Bob Greene, 10 years later: ‘Trying to do the best job I can’
Bob Greene thinks a lot these days about the colleagues he has lost — and probably about the career he lost, too.
Ten years ago this week, Greene’s public life crashed and burned on the front page of the Chicago Tribune. Readers awoke that Sunday morning in mid-September to the news that he’d been fired after more than three decades as one of the best known and most widely read columnists in America.
A spectacular ride that had taken a kid from Bexley, Ohio, to a starring role at the Sun-Times by age 23, then to the Tribune and syndication in more than 200 newspapers, was suddenly and completely over.
Greene had been fired, according to the Tribune’s version of events, because he had abused his position by engaging in an inappropriate relationship with a girl he met when she came to interview him for her high school newspaper.
"Greene's behavior was a serious violation of Tribune ethics and standards for its journalists,” Tribune editor Ann Marie Lipinski wrote in her note to readers that Sunday. “We deeply regret the conduct, its effects on the young woman and the impact this disclosure has on the trust our readers placed in Greene and this newspaper."
Reached this week at Harvard University, where she now heads the Nieman Foundation for Journalism, Lipinski expressed no misgivings over firing Greene but said she felt “tremendously sad for everyone involved — for him, for her, for the newsroom and for the readers.”
Except for a brief statement to the Associated Press expressing sorrow and acknowledging “indiscretions in my life that I am not proud of,” Greene chose to remain silent about his dismissal. Fans and foes debated whether his punishment was justified.
In the months that followed, several prominent Chicago writers turned out long and masterful accounts of Greene’s downfall, each taking a different tone. Bill Zehme’s piece in Esquire was poignant and sympathetic, telling Greene’s story as “a heartland Greek tragedy, rife with cruel ironies and tortured plot turns from beginning to astonishing end.” Another, by Marcia Froelke Coburn and Steve Rhodes in Chicago magazine, was more straightforward and damning. A third, by Neil Steinberg on Salon.com, was gleeful and mocking. (Years earlier, before he became a famous Sun-Times columnist, Steinberg had penned BobWatch, a monthly feature in the Chicago Reader ridiculing Greene and his work, under the pseudonym of Ed Gold.)
Those who expected Greene to make a big splashy comeback — or at least submit to a tearful mea culpa on Oprah — waited in vain. Thousands of readers who’d followed the columnist for decades never saw or heard from him again after September 15, 2002. Though to many, he just seemed to disappear, Greene hasn’t been totally invisible since he was banished from Tribune Tower.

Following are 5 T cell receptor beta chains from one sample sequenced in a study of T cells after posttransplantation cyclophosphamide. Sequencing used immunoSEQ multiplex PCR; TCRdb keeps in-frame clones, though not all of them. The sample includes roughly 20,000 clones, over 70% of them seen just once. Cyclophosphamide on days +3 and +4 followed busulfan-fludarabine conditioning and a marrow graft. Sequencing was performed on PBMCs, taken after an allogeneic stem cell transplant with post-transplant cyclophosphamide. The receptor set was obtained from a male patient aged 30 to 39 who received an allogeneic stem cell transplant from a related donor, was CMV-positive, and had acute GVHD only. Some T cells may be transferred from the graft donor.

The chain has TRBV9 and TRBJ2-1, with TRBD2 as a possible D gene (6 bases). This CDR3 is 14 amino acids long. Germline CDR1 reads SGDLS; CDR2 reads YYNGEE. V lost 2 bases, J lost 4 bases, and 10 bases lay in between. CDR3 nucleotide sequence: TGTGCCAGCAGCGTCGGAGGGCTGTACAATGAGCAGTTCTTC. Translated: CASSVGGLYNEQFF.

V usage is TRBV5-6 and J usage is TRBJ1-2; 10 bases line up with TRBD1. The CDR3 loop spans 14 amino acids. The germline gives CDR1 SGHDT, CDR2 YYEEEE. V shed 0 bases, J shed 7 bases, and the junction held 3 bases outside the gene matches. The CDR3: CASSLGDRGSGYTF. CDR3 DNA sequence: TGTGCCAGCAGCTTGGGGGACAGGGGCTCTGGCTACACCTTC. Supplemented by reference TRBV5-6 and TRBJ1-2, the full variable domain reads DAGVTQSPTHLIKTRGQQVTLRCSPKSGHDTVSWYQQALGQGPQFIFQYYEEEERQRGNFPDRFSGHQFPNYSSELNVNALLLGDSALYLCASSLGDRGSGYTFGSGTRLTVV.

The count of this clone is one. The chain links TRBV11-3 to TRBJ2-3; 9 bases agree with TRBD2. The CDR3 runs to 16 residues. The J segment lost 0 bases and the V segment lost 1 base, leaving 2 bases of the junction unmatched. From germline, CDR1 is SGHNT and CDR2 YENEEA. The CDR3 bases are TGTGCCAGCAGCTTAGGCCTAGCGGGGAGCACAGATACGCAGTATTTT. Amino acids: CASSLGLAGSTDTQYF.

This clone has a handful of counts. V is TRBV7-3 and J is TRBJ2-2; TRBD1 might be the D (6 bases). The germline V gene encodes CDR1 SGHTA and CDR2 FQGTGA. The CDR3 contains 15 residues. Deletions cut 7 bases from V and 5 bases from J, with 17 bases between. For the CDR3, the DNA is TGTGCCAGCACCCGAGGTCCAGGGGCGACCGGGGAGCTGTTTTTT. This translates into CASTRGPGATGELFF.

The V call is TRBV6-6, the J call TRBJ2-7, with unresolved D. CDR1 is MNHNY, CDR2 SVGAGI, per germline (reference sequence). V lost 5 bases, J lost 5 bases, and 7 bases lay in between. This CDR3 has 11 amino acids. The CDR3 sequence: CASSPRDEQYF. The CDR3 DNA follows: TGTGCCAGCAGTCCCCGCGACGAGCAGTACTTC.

In the intervening 10 years, he’s had four books published — Fraternity: A Journey in Search of Five Presidents; And You Know You Should Be Glad: A True Story of Lifelong Friendship; When We Get to Surf City: A Journey Through America in Pursuit of Rock and Roll, Friendship, and Dreams; and Late Edition: A Love Story. (Many of his 25 books, including his collections of columns, have been New York Times bestsellers.)
He’s also a contributor to CNN, where he writes a weekly column for CNN.com and often appears on CNN Newsroom Sunday afternoons. He doesn’t write about abused children anymore (as he did to excess in his final years at the Tribune), but he often returns to other familiar themes with the confidence and grace of an old pro. Reading him again reminded me why he once was a role model for many of us who came after him at Medill.
Greene, who is 65 years old now (let that sink in), told me he often reflects on colleagues from our newspaper days who’ve died. He mentioned Irv Kupcinet, the legendary columnist, Jeff Zaslow, whom he recalled heroically in a piece for CNN, and Paul Galloway, who, by all accounts, was his closest friend in the business.
In an exchange of emails earlier this week, I told Greene I’d be writing about him 10 years after his leaving the Tribune, and asked him to comment on his experience there and his career since then. His response took a nostalgic turn back to the Sun-Times.
“I continue to enjoy looking for stories, and trying to do the best job I can reporting and writing them,” he wrote. “I treasure the 31 years of writing columns for Chicago newspapers, and miss the old friends and colleagues who are no longer with us.
“One Christmas Day a few years ago when I was in Chicago I went for a walk and passed by the statue of Kup, coated in snow; I took a picture of it and sent it to Roger Ebert, as a remembrance of the Christmas Days when we’d be in the office putting out the next day's paper, and Kup would walk in, snow on his overcoat, on the beat as ever, holiday or no.
“And I still sometimes find myself reaching for the phone to call Paul Galloway, to share some story with him . . . and then being hit anew with the thought that he's not here. I was in touch with [former Sun-Times editor and publisher] Jim Hoge recently, who hired us both. Wonderful days.”